35. William of Courtenay being appointed archbishop, in place of Sudbury, held a Synod in London, and condemned twenty-four propositions of Wickliffe—ten of them, especially—as heretical. These were afterwards condemned by the University of Paris, and by John XXIII., in a Council held at Rome, and, finally, in the eighth Session of the Council of Constance, in 1415, in which forty-five articles of Wickliffe were condenined-the greater part as heretical, the rest as erroneous, rash, &c.—and among these the twenty-four condemned previously were included. The following are the errors condemned by the Council, as Noel Alexander quotes them (8): The material substance of bread and wine remains in the Sacrament of the Altar, and the accidence of the bread is not without the substance in the Eucharist. Christ is not identically and really there in his proper presence. If a bishop or priest be in mortal sin he cannot consecrate, nor ordain, nor baptize. There is nothing in Scripture to prove that Christ instituted the Mass. God ought to obey the devil. If one be truly contrite, all external confession is superfluous and useless. If the Pope is foreknown and wicked, and, consequently, a member of the devil, he has no power over the faithful. After Urban VI. no other Pope should be elected, but, like the Greeks, we should live under our own laws. It is opposed to the Holy Scriptures that ecclesiastics should have possessions. No prelate should excommunicate any one, unless he knows him to be already excommunicated by God, and he who excommunicates otherwise is, by the act, a heretic, or excommunicated himself. A prelate excommunicating a clergyman who appeals to the King, or to the Supreme Council of the realm, is, by the fact, a traitor to the King and the realm. Those who cease to preach, or to listen to the Word of God, on account of the excommunication of man, are excommunicated, and in the judgment of God are traitors to Christ. Every deacon and priest has the power of preaching the Word of God, without any authority from the Holy See or a Catholic Bishop. No one is a civil lord-no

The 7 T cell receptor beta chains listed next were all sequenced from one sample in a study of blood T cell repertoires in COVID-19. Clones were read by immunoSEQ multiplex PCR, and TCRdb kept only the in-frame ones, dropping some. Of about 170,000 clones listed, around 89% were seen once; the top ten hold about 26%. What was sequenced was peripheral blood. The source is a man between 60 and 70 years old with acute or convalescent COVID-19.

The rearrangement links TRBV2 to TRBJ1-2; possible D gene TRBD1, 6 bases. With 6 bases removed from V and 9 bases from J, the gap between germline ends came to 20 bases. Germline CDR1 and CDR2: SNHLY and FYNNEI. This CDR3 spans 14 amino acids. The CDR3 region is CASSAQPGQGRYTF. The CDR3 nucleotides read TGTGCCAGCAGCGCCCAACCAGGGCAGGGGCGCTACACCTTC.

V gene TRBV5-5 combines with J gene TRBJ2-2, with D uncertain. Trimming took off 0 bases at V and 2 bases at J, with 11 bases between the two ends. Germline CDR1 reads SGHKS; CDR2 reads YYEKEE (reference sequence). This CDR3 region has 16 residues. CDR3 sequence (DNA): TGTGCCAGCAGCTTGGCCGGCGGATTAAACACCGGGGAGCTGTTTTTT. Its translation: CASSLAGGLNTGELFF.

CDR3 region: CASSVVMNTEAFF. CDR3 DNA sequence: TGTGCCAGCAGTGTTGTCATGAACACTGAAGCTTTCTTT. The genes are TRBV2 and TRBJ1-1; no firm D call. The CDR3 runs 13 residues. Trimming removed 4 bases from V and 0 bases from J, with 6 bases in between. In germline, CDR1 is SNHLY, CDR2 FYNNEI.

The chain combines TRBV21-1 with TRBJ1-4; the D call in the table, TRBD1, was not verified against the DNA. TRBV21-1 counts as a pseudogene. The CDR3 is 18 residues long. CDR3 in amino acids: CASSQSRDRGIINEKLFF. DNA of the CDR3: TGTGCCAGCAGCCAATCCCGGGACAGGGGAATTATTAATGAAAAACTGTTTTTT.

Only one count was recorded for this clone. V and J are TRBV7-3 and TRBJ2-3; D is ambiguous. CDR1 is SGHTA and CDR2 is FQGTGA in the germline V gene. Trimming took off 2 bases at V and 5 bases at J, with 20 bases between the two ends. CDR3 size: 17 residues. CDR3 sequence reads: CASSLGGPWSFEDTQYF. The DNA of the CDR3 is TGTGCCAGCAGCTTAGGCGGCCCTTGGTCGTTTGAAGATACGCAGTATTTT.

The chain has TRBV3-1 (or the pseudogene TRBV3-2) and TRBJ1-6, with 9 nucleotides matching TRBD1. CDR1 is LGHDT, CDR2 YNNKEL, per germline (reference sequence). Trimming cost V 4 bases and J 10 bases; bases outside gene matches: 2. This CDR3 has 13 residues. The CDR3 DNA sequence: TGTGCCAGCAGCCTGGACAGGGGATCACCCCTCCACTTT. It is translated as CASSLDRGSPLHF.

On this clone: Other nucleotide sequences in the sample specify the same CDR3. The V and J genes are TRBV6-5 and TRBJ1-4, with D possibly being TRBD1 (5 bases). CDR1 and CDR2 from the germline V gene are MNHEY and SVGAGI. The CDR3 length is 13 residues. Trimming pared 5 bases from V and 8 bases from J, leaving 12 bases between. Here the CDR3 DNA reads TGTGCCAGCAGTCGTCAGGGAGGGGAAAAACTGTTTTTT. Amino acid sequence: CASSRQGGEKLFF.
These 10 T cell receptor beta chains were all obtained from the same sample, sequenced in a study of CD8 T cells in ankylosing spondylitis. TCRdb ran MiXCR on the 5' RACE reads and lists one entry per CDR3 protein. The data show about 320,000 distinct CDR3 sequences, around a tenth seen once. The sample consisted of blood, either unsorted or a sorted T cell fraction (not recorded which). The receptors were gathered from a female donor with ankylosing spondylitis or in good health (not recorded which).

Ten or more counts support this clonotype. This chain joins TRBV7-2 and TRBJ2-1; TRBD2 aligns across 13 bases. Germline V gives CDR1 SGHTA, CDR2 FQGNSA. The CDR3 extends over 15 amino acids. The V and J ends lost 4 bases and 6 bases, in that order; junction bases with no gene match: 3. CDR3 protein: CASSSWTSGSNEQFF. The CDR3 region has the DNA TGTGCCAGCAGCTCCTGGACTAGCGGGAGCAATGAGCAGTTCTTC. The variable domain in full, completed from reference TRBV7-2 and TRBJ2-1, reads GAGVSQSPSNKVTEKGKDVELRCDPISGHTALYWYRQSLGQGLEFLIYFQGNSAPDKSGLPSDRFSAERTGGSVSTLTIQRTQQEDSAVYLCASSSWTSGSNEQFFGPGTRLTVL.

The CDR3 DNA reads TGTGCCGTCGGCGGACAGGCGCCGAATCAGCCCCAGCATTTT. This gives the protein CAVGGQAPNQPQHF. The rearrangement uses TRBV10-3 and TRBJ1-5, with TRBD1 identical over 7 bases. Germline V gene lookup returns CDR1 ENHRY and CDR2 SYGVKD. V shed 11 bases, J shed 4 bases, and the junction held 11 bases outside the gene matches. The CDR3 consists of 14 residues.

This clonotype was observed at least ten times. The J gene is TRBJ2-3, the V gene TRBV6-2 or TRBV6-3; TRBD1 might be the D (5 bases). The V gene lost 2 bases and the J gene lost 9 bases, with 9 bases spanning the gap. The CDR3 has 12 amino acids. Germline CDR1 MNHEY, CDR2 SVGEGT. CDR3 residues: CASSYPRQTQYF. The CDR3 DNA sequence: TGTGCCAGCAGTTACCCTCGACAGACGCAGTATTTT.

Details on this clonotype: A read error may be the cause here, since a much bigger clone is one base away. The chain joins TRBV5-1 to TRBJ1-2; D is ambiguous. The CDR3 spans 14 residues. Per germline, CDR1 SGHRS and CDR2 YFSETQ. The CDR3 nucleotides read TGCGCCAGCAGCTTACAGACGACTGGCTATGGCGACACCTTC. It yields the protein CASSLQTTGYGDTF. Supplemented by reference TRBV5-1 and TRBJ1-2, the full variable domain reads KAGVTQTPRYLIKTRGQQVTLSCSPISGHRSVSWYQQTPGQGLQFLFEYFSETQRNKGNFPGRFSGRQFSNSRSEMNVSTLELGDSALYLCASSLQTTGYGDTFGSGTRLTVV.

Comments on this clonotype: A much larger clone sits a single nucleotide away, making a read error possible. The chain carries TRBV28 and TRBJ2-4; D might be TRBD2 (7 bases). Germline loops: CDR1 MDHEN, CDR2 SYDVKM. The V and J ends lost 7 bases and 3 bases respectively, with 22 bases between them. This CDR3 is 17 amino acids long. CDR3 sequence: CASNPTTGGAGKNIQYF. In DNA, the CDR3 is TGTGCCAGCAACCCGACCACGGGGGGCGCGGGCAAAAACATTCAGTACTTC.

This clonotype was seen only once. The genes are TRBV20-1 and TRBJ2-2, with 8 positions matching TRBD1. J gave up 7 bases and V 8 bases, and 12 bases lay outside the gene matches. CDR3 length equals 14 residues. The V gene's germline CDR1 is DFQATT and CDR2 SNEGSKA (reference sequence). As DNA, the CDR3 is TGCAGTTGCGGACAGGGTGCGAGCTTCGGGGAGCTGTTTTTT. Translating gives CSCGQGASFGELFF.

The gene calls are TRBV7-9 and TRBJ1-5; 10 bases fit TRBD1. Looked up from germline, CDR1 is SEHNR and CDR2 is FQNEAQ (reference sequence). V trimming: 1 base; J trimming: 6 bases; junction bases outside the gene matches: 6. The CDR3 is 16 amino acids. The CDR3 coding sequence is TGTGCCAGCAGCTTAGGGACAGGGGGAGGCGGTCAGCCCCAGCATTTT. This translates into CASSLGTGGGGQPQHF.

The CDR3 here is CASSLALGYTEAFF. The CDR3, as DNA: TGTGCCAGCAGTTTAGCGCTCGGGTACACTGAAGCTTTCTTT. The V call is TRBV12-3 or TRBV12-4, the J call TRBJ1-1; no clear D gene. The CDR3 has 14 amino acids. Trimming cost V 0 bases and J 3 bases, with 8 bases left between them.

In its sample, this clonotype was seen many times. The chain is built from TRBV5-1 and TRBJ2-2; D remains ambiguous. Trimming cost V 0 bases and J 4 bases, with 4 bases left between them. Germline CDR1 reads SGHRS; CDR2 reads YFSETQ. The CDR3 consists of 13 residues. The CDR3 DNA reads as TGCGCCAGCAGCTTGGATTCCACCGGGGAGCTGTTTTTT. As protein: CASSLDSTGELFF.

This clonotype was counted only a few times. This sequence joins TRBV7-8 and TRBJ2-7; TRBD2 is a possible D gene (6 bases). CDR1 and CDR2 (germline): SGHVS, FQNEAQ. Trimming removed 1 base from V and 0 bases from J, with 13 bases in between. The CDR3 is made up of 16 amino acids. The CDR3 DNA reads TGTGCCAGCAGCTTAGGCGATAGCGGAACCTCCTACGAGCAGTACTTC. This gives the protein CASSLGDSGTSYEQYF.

(6) Gotti, loc. cit. n. 5 ; Van Ranst, dicto, n. 241 ; Bernin. I. 3, c. 9. (7) Bernin. loc. cit. c. 9, con. Richari', Ann. 1381, ex Walsingh. (8) Nat. Alex. t. 16, sec. 14, c. 3, art. 22, s. 6; Gotti, ibid. ; Van Ranst.